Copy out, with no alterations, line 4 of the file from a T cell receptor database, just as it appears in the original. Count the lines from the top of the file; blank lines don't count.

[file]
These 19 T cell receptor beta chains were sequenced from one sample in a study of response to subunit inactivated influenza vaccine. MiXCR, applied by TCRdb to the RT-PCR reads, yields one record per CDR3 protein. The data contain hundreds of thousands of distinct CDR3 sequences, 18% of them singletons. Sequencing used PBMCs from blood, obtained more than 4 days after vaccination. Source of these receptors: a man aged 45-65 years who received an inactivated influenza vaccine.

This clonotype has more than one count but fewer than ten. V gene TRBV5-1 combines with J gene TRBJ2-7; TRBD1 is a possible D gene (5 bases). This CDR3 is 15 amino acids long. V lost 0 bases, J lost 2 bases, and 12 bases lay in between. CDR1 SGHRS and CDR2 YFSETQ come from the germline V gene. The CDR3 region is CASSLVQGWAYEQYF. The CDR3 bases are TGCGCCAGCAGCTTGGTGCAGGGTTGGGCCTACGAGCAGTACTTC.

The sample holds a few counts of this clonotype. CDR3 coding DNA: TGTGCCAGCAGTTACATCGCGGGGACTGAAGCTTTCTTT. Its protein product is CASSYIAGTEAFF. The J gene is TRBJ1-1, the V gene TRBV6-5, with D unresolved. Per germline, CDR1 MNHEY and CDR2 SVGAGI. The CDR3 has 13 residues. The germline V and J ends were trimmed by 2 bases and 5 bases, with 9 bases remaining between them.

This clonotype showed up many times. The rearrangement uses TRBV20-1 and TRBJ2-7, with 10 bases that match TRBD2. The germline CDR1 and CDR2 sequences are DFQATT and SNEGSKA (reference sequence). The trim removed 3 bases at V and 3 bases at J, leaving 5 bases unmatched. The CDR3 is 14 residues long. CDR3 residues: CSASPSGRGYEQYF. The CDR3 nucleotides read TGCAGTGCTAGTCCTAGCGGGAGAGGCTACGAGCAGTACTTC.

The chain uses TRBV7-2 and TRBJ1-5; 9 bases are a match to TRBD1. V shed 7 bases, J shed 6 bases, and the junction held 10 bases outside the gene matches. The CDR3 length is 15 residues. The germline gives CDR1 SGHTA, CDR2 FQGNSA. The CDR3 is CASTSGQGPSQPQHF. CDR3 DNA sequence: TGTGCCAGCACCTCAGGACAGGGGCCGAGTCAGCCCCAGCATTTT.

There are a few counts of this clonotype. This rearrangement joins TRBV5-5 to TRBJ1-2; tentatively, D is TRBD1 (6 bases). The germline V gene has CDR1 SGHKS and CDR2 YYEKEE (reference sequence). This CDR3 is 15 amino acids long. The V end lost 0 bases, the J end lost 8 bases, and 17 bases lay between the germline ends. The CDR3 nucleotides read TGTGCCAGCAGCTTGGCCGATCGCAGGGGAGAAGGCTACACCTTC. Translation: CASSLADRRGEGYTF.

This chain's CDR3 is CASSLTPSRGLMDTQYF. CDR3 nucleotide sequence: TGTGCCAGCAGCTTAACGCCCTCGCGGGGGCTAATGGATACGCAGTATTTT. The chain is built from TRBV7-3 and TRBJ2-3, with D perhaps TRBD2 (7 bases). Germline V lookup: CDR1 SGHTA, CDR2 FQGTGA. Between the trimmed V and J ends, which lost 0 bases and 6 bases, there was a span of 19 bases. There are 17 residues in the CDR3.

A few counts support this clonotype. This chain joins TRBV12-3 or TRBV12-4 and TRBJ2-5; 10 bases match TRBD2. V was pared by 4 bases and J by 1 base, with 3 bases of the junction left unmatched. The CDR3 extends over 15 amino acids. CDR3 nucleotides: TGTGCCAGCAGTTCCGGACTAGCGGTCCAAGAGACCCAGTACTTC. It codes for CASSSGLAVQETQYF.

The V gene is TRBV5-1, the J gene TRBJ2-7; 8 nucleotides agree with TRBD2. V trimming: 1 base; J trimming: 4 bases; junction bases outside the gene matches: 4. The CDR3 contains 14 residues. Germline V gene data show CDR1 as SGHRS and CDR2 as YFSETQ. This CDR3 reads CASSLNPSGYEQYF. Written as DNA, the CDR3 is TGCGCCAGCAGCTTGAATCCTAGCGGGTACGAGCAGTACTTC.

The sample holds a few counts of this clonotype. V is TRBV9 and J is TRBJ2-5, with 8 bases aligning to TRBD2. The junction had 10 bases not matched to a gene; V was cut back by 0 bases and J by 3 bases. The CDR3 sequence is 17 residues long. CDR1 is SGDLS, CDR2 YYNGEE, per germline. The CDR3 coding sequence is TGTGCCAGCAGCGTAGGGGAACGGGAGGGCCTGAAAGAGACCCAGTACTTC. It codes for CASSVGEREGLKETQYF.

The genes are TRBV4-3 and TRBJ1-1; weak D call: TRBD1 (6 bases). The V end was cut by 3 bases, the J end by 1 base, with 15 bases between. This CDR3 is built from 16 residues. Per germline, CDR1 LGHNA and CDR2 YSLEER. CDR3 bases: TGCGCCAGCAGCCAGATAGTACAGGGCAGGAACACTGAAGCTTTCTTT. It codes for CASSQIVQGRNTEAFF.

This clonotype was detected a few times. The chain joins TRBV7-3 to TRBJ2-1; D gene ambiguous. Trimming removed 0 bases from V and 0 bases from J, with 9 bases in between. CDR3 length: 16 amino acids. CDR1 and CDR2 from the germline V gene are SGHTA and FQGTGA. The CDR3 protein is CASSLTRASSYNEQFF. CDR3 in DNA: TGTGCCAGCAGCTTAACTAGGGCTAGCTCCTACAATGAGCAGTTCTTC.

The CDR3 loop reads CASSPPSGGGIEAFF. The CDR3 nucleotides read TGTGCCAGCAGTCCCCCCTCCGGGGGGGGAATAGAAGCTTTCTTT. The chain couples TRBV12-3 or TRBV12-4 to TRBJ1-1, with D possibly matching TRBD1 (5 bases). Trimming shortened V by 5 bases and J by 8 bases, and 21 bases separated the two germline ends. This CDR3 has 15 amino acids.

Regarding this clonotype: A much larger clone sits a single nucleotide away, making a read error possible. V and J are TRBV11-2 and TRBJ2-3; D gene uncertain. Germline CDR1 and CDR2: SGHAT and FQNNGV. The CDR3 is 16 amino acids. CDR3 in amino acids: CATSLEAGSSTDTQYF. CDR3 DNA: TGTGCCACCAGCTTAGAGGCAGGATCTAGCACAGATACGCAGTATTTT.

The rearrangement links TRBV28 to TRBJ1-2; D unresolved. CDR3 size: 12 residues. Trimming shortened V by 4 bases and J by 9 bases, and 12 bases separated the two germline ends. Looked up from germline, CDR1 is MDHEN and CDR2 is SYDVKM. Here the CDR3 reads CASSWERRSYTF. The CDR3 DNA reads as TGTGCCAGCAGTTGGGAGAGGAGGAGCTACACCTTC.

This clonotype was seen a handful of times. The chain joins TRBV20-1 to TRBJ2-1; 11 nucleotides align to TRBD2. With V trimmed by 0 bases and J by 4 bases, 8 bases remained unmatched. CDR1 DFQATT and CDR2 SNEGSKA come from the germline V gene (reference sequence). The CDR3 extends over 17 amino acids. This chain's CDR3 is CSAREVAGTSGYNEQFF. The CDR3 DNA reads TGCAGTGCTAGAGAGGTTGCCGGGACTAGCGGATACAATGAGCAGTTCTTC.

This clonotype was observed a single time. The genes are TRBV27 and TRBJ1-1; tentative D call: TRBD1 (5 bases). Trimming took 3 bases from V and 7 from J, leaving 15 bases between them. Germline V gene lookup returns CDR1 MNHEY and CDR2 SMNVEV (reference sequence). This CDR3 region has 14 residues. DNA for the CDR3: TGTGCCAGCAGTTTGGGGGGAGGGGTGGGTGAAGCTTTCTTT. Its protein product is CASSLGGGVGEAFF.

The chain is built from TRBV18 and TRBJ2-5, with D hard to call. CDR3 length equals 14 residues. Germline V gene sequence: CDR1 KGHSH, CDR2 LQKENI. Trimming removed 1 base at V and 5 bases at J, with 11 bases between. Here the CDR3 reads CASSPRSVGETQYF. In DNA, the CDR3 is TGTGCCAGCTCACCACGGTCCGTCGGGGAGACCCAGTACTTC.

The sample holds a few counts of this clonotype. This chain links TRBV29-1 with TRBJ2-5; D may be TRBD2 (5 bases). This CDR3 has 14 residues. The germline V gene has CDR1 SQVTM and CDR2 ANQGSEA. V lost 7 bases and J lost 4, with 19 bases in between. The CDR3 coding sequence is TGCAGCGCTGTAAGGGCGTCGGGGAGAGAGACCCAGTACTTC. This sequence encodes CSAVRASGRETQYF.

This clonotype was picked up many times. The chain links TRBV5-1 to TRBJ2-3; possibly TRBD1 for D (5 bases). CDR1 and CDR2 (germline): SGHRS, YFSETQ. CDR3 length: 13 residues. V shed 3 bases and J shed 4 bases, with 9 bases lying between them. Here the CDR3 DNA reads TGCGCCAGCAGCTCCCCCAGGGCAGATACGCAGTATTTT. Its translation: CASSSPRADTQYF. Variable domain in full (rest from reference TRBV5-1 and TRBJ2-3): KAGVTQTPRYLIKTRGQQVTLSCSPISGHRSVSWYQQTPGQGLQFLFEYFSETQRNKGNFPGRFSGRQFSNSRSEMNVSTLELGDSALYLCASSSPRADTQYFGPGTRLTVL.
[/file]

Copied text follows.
This clonotype showed up many times. The rearrangement uses TRBV20-1 and TRBJ2-7, with 10 bases that match TRBD2. The germline CDR1 and CDR2 sequences are DFQATT and SNEGSKA (reference sequence). The trim removed 3 bases at V and 3 bases at J, leaving 5 bases unmatched. The CDR3 is 14 residues long. CDR3 residues: CSASPSGRGYEQYF. The CDR3 nucleotides read TGCAGTGCTAGTCCTAGCGGGAGAGGCTACGAGCAGTACTTC.